Check out Part 1 of Ian Clark’s look at the recent transit history of Toronto HERE.
By: Ian Clark
Yesterday we left-off with the postponement of funding for many of the transit expansion projects proposed under the Transit City plan. Of course, as with many plans generally, Transit City faced other obstacles beyond those associated with finance.
The Transit City plan was not well illustrated to suburban voters, many of whom did not understand its details or had no concept of how it worked, and was easily manipulated by either ignorant or wise politicians (sometimes both) seeking to capitalize on this uncertainty. Current Mayor Rob Ford rode this uncertainty and ignorance to the Mayor’s Chair, capitalizing on suburban fears. On his first day in office he cancelled Transit City and presented his Transportation City Plan. This plan had no funding (see a trend here?) except that which was previously committed to the Transit City Plan by the Province.
To summarize, the Transportation City Plan called for only a portion of the transit approved under the Transit City Plan and the extension of the Sheppard Subway line to be paid for by a donation from Mr. Private Sector (I am not saying that private entities have no role in building and/or operating transit, but to think private interests are willing to build and/or operate transit infrastructure at a financial loss or out of the graciousness of their heart is ridiculous). This plan, a reactionary clusterfuck to a well thought-out Transit City Plan was developed without public consultation or bureaucratic and academic insight. Essentially, this was a plan to do nothing from a Mayor who had never seen the value in transit while he was a Councillor. The plan had few merits outside of some operational benefits, and was widely interpreted as a critical misallocation of resources that would condemn the TTC to financial distress.
City Council eventually mobilized against Mayor Ford’s vision. TTC Chair Karen Stintz and Councillor John Parker, conservative councillors, saw the light of this failed vision and sought a return to the previous Transit City Plan. Strangely, Council’s right advocated the financially ruinous Mayor Ford plan, while Council’s left and centre (and Parker and Stintz) sought financial prudence and a better bang-for-your buck plan. Ford’s plan was defeated and rightfully thrown out to pasture. By denying Ford’s transit ideas, City Council acknowledged that Transit City should once again be the way forward for the City to achieve its transit goals. Light rail transit (LRT) rights-of-way would be constructed along primary routes, and would be funded with the same dollars committed years earlier by the Province.
Today, much of the funding for Transit City is still postponed, and Metrolinx has yet to determine how to fund a sizable portion of the Big Move plan. This brings us back to the OneCity plan put forward in June. The map of the plan is essentially meaningless – besides a couple new ideas, it essentially redraws the lines that transportation planners and engineers have been drawing for decades. Where OneCity was unique was in its funding strategy. YES! Out of all the plans that I have introduced above, this was the only one to realistically tackle the issue of how to even begin to pay for all this good stuff over the long term. The City would tax the reassessed value of properties in the City and add to the existing property tax – eventually costing the average property tax payer $180 per year. It is not a great idea, but this was the first time we ever showed-up at the store with our wallets to buy something. Eureka to the realization that we actually have to pay somebody real money to build the plans of our dreams.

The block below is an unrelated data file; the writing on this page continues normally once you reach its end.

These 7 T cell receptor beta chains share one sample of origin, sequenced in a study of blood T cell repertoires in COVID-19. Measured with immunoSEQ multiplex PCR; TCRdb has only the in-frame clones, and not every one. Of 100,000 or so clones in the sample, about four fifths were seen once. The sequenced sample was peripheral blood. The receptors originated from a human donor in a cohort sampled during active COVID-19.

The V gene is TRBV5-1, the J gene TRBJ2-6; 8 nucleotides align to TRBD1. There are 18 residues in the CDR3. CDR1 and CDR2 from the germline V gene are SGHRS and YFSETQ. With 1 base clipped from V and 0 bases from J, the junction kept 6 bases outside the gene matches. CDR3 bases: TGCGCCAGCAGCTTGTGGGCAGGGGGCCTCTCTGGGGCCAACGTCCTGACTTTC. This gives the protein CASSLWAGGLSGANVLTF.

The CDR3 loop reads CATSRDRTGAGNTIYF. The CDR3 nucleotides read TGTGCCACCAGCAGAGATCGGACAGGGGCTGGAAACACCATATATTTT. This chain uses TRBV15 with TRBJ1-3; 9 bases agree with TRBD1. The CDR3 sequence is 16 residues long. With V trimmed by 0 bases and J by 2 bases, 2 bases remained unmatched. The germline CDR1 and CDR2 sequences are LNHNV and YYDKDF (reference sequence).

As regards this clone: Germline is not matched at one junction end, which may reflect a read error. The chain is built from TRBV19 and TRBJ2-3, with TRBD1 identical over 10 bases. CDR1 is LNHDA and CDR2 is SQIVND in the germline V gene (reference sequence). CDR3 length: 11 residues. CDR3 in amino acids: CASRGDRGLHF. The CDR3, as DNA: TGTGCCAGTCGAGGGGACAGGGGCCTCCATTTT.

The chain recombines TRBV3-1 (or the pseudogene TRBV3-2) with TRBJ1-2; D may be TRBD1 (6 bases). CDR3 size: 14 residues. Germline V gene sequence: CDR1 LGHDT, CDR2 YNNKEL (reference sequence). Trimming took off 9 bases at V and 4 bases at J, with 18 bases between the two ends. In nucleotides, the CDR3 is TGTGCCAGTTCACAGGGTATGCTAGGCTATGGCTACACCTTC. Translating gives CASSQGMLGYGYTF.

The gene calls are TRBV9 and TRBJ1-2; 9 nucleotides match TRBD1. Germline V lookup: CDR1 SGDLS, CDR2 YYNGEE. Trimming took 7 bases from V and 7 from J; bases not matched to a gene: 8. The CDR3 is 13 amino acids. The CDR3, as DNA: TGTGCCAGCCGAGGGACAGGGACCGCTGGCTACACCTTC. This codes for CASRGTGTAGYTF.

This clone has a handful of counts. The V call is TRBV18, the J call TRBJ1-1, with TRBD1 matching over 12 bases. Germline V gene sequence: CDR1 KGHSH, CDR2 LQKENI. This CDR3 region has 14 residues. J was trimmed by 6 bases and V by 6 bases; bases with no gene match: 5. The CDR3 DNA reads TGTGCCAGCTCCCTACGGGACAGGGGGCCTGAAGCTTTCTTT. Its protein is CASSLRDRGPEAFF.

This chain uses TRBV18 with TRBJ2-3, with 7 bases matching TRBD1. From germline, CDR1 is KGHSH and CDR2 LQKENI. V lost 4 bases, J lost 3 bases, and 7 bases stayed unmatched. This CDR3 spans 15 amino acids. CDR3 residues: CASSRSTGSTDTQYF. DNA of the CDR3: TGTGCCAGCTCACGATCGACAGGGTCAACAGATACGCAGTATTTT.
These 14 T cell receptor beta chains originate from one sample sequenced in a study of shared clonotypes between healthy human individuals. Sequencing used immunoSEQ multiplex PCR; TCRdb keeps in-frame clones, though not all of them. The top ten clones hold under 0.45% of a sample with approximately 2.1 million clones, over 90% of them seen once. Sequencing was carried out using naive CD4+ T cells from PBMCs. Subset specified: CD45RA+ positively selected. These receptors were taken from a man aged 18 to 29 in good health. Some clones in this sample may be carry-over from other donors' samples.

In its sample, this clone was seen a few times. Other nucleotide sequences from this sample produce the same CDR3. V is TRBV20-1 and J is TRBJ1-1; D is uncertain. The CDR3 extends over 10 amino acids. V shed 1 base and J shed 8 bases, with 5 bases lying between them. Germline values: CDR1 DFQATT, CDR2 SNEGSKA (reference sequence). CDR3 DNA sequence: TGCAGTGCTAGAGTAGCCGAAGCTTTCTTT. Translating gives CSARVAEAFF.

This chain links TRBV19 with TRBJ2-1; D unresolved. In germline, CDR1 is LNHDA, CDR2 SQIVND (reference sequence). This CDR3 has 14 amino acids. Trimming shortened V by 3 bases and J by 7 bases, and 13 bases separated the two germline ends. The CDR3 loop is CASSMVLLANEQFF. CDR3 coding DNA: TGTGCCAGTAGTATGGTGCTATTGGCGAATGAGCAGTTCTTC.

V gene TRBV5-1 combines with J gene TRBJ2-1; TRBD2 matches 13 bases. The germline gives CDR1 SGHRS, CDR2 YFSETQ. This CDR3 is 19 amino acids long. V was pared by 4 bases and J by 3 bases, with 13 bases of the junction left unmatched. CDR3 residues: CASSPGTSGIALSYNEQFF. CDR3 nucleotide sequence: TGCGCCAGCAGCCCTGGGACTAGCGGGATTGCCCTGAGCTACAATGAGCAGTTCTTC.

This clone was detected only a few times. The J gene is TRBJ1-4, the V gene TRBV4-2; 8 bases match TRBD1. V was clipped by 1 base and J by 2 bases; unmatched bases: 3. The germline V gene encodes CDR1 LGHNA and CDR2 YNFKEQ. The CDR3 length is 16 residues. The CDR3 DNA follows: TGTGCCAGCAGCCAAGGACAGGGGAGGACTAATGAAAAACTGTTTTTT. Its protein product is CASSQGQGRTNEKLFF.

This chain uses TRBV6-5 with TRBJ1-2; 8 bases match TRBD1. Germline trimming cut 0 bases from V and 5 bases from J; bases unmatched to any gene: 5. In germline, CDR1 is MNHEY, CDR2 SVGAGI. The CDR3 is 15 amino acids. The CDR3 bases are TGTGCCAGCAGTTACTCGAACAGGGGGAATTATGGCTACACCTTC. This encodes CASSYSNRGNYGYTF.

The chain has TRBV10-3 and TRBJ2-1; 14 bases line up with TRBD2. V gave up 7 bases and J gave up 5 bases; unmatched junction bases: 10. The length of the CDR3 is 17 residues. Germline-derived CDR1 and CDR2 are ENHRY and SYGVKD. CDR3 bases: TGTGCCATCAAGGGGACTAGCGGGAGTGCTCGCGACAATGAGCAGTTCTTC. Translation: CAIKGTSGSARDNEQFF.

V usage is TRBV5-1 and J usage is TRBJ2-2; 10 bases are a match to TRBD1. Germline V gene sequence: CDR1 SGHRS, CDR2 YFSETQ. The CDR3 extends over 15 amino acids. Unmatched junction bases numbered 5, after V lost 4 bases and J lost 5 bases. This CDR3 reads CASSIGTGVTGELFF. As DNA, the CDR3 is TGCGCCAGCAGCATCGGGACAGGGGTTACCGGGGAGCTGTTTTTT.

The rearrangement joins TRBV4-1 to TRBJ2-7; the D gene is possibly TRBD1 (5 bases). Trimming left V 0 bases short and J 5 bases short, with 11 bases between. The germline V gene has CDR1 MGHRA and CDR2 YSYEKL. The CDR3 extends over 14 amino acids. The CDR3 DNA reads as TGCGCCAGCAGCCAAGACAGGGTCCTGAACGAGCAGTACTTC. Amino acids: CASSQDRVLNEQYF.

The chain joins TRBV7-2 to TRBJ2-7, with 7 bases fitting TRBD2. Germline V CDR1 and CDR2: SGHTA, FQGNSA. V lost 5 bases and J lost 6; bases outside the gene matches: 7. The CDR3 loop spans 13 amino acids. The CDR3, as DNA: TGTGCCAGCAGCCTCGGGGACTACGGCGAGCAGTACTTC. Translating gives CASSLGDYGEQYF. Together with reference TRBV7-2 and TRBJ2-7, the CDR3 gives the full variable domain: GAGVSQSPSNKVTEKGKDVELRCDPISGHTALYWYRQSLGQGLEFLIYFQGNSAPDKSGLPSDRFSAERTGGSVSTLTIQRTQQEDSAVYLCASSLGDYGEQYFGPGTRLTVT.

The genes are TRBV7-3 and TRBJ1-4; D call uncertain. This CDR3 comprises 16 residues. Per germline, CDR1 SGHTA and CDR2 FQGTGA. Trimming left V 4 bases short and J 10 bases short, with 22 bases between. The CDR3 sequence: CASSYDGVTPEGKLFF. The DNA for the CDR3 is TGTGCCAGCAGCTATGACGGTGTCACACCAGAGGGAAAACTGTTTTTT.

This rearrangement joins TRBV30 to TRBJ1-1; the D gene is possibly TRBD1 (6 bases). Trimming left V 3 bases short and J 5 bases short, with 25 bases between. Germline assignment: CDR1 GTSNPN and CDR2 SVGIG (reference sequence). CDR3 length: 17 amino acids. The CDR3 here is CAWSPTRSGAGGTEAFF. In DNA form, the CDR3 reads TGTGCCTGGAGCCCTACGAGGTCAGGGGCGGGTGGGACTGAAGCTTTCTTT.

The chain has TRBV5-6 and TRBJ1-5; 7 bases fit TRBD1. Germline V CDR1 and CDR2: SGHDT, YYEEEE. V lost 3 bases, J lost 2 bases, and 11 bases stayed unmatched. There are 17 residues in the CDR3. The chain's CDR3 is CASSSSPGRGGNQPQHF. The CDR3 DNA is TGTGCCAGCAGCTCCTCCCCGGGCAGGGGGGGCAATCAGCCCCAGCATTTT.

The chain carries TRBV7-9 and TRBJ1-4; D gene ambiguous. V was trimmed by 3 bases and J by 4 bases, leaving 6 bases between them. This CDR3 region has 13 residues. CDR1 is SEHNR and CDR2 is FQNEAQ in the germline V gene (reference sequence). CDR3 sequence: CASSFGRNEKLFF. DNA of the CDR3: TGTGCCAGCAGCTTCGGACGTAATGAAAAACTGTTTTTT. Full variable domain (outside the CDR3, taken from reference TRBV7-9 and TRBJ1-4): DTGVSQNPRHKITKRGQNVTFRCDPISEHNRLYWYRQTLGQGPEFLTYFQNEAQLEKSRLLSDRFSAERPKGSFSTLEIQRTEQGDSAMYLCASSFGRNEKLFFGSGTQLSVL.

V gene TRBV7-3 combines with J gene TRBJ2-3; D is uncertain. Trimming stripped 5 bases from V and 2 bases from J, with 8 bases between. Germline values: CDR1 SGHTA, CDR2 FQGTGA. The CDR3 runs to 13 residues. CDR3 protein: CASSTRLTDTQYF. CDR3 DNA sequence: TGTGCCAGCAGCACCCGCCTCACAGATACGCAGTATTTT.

But wait! In the lead up to City Council voting on the OneCity plan, the funding strategy was removed at the request of City councillors. A property tax increase above and beyond annual inflationary increases would not be accepted. So Council was left to vote on another plan that showed all of our transit dreams (the ones we have all seen before), but no way to pay for them – why vote? The plan was defeated, and the City and Province have yet to dive into paying for the transit the region so desperately needs.
A common trend seems to emerge: we like planning for transit, but do not like paying for transit. Our politicians (as well as large parts of the population) are not willing to make the investment needed in transit at this time. Maybe the Province will ride in on a white horse to save us from our own trepidation when Metrolinx releases a funding strategy for the Big Move in 2013. Or, maybe a new government at Queens Park rejects the idea of funding transit altogether, rather directing their infrastructure dollars to building freeways, coal power plants, and oil lamps, or any other relic of our past. Maybe there is a backlash to the Metrolinx funding proposal and transit riders are stoned in the streets.
Although OneCity perished at the foot of City Council, it acknowledged that transit does not come free. The region’s population will eventually have to bite the bullet and pay for the transit infrastructure the region needs to compete and thrive, and OneCity may represent the first time apprehensive politicians brought this concept to the public. The plan failed in the end, but brought us one step closer to building a sustainable and more livable region. OneCity ended up missing the train, but it at least got us to the station. Maybe we’ll catch the next one.